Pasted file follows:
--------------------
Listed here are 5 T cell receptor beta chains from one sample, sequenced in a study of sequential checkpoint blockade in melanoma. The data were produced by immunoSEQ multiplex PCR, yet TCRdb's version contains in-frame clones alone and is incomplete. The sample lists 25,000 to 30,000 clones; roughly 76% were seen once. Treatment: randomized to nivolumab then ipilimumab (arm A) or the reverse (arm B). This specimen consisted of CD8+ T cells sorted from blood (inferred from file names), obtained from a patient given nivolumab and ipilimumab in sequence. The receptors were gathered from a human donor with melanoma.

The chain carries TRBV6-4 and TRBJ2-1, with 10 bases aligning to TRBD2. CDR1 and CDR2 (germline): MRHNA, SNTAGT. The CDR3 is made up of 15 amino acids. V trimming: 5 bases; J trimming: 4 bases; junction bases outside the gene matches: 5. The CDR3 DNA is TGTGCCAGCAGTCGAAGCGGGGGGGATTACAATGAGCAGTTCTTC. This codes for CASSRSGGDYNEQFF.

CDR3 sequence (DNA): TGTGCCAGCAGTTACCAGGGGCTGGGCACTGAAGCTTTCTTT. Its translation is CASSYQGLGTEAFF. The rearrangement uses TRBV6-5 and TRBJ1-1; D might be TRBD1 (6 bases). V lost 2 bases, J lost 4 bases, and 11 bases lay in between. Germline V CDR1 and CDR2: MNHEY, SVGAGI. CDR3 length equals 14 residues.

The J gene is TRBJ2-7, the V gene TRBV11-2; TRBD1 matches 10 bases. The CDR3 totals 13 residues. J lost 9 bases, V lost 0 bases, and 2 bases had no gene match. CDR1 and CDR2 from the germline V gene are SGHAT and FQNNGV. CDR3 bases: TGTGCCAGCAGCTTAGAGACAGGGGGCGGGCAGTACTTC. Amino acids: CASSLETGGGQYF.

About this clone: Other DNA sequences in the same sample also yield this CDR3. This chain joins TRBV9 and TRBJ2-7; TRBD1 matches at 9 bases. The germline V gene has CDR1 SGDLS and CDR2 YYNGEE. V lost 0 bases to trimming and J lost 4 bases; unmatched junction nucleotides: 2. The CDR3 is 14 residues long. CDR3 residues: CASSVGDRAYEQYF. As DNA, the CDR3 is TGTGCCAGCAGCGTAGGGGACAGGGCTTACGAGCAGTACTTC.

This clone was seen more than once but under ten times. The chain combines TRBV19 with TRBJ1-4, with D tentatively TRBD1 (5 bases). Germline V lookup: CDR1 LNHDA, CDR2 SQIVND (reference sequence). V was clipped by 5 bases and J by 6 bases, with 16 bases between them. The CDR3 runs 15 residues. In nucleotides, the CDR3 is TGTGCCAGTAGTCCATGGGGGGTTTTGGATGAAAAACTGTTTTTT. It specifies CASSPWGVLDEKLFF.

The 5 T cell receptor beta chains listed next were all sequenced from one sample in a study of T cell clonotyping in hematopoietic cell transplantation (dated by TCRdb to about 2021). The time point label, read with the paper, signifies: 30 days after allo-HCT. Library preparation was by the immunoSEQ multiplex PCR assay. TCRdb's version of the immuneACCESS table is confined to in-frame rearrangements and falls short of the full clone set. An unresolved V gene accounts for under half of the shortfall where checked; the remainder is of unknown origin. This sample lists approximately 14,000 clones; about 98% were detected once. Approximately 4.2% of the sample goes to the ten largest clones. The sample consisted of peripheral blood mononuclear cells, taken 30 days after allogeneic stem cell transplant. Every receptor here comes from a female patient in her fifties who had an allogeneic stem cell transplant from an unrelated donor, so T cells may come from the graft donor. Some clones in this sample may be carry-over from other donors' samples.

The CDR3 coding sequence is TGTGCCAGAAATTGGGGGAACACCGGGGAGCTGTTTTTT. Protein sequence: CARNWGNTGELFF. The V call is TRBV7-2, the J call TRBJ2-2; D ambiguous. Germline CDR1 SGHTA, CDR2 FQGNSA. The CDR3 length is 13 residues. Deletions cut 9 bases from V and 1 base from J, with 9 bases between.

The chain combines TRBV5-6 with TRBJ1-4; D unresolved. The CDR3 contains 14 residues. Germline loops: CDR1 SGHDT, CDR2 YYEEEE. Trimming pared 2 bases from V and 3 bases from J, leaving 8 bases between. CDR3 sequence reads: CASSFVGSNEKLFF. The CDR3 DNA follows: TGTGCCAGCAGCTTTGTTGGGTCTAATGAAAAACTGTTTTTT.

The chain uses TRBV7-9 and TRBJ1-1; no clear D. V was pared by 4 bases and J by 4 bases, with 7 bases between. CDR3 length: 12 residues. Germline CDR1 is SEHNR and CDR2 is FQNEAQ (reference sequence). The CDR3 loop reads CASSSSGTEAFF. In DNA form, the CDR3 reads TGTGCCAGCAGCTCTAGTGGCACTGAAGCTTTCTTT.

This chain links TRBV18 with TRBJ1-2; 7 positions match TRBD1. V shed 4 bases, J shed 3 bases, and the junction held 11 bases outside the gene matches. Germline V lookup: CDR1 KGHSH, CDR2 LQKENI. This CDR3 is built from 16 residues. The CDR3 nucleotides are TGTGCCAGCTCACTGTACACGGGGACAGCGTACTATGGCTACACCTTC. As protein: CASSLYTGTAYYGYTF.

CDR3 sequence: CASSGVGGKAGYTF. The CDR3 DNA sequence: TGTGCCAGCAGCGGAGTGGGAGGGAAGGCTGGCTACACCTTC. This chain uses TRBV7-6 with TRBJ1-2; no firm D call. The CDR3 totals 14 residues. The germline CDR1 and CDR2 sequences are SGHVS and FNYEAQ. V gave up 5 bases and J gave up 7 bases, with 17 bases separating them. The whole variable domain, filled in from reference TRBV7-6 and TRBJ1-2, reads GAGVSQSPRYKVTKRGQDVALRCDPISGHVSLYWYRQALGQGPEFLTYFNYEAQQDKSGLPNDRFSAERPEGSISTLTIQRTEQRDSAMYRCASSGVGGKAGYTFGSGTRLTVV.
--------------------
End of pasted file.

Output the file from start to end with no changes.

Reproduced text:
Listed here are 5 T cell receptor beta chains from one sample, sequenced in a study of sequential checkpoint blockade in melanoma. The data were produced by immunoSEQ multiplex PCR, yet TCRdb's version contains in-frame clones alone and is incomplete. The sample lists 25,000 to 30,000 clones; roughly 76% were seen once. Treatment: randomized to nivolumab then ipilimumab (arm A) or the reverse (arm B). This specimen consisted of CD8+ T cells sorted from blood (inferred from file names), obtained from a patient given nivolumab and ipilimumab in sequence. The receptors were gathered from a human donor with melanoma.

The chain carries TRBV6-4 and TRBJ2-1, with 10 bases aligning to TRBD2. CDR1 and CDR2 (germline): MRHNA, SNTAGT. The CDR3 is made up of 15 amino acids. V trimming: 5 bases; J trimming: 4 bases; junction bases outside the gene matches: 5. The CDR3 DNA is TGTGCCAGCAGTCGAAGCGGGGGGGATTACAATGAGCAGTTCTTC. This codes for CASSRSGGDYNEQFF.

CDR3 sequence (DNA): TGTGCCAGCAGTTACCAGGGGCTGGGCACTGAAGCTTTCTTT. Its translation is CASSYQGLGTEAFF. The rearrangement uses TRBV6-5 and TRBJ1-1; D might be TRBD1 (6 bases). V lost 2 bases, J lost 4 bases, and 11 bases lay in between. Germline V CDR1 and CDR2: MNHEY, SVGAGI. CDR3 length equals 14 residues.

The J gene is TRBJ2-7, the V gene TRBV11-2; TRBD1 matches 10 bases. The CDR3 totals 13 residues. J lost 9 bases, V lost 0 bases, and 2 bases had no gene match. CDR1 and CDR2 from the germline V gene are SGHAT and FQNNGV. CDR3 bases: TGTGCCAGCAGCTTAGAGACAGGGGGCGGGCAGTACTTC. Amino acids: CASSLETGGGQYF.

About this clone: Other DNA sequences in the same sample also yield this CDR3. This chain joins TRBV9 and TRBJ2-7; TRBD1 matches at 9 bases. The germline V gene has CDR1 SGDLS and CDR2 YYNGEE. V lost 0 bases to trimming and J lost 4 bases; unmatched junction nucleotides: 2. The CDR3 is 14 residues long. CDR3 residues: CASSVGDRAYEQYF. As DNA, the CDR3 is TGTGCCAGCAGCGTAGGGGACAGGGCTTACGAGCAGTACTTC.

This clone was seen more than once but under ten times. The chain combines TRBV19 with TRBJ1-4, with D tentatively TRBD1 (5 bases). Germline V lookup: CDR1 LNHDA, CDR2 SQIVND (reference sequence). V was clipped by 5 bases and J by 6 bases, with 16 bases between them. The CDR3 runs 15 residues. In nucleotides, the CDR3 is TGTGCCAGTAGTCCATGGGGGGTTTTGGATGAAAAACTGTTTTTT. It specifies CASSPWGVLDEKLFF.

The 5 T cell receptor beta chains listed next were all sequenced from one sample in a study of T cell clonotyping in hematopoietic cell transplantation (dated by TCRdb to about 2021). The time point label, read with the paper, signifies: 30 days after allo-HCT. Library preparation was by the immunoSEQ multiplex PCR assay. TCRdb's version of the immuneACCESS table is confined to in-frame rearrangements and falls short of the full clone set. An unresolved V gene accounts for under half of the shortfall where checked; the remainder is of unknown origin. This sample lists approximately 14,000 clones; about 98% were detected once. Approximately 4.2% of the sample goes to the ten largest clones. The sample consisted of peripheral blood mononuclear cells, taken 30 days after allogeneic stem cell transplant. Every receptor here comes from a female patient in her fifties who had an allogeneic stem cell transplant from an unrelated donor, so T cells may come from the graft donor. Some clones in this sample may be carry-over from other donors' samples.

The CDR3 coding sequence is TGTGCCAGAAATTGGGGGAACACCGGGGAGCTGTTTTTT. Protein sequence: CARNWGNTGELFF. The V call is TRBV7-2, the J call TRBJ2-2; D ambiguous. Germline CDR1 SGHTA, CDR2 FQGNSA. The CDR3 length is 13 residues. Deletions cut 9 bases from V and 1 base from J, with 9 bases between.

The chain combines TRBV5-6 with TRBJ1-4; D unresolved. The CDR3 contains 14 residues. Germline loops: CDR1 SGHDT, CDR2 YYEEEE. Trimming pared 2 bases from V and 3 bases from J, leaving 8 bases between. CDR3 sequence reads: CASSFVGSNEKLFF. The CDR3 DNA follows: TGTGCCAGCAGCTTTGTTGGGTCTAATGAAAAACTGTTTTTT.

The chain uses TRBV7-9 and TRBJ1-1; no clear D. V was pared by 4 bases and J by 4 bases, with 7 bases between. CDR3 length: 12 residues. Germline CDR1 is SEHNR and CDR2 is FQNEAQ (reference sequence). The CDR3 loop reads CASSSSGTEAFF. In DNA form, the CDR3 reads TGTGCCAGCAGCTCTAGTGGCACTGAAGCTTTCTTT.

This chain links TRBV18 with TRBJ1-2; 7 positions match TRBD1. V shed 4 bases, J shed 3 bases, and the junction held 11 bases outside the gene matches. Germline V lookup: CDR1 KGHSH, CDR2 LQKENI. This CDR3 is built from 16 residues. The CDR3 nucleotides are TGTGCCAGCTCACTGTACACGGGGACAGCGTACTATGGCTACACCTTC. As protein: CASSLYTGTAYYGYTF.

CDR3 sequence: CASSGVGGKAGYTF. The CDR3 DNA sequence: TGTGCCAGCAGCGGAGTGGGAGGGAAGGCTGGCTACACCTTC. This chain uses TRBV7-6 with TRBJ1-2; no firm D call. The CDR3 totals 14 residues. The germline CDR1 and CDR2 sequences are SGHVS and FNYEAQ. V gave up 5 bases and J gave up 7 bases, with 17 bases separating them. The whole variable domain, filled in from reference TRBV7-6 and TRBJ1-2, reads GAGVSQSPRYKVTKRGQDVALRCDPISGHVSLYWYRQALGQGPEFLTYFNYEAQQDKSGLPNDRFSAERPEGSISTLTIQRTEQRDSAMYRCASSGVGGKAGYTFGSGTRLTVV.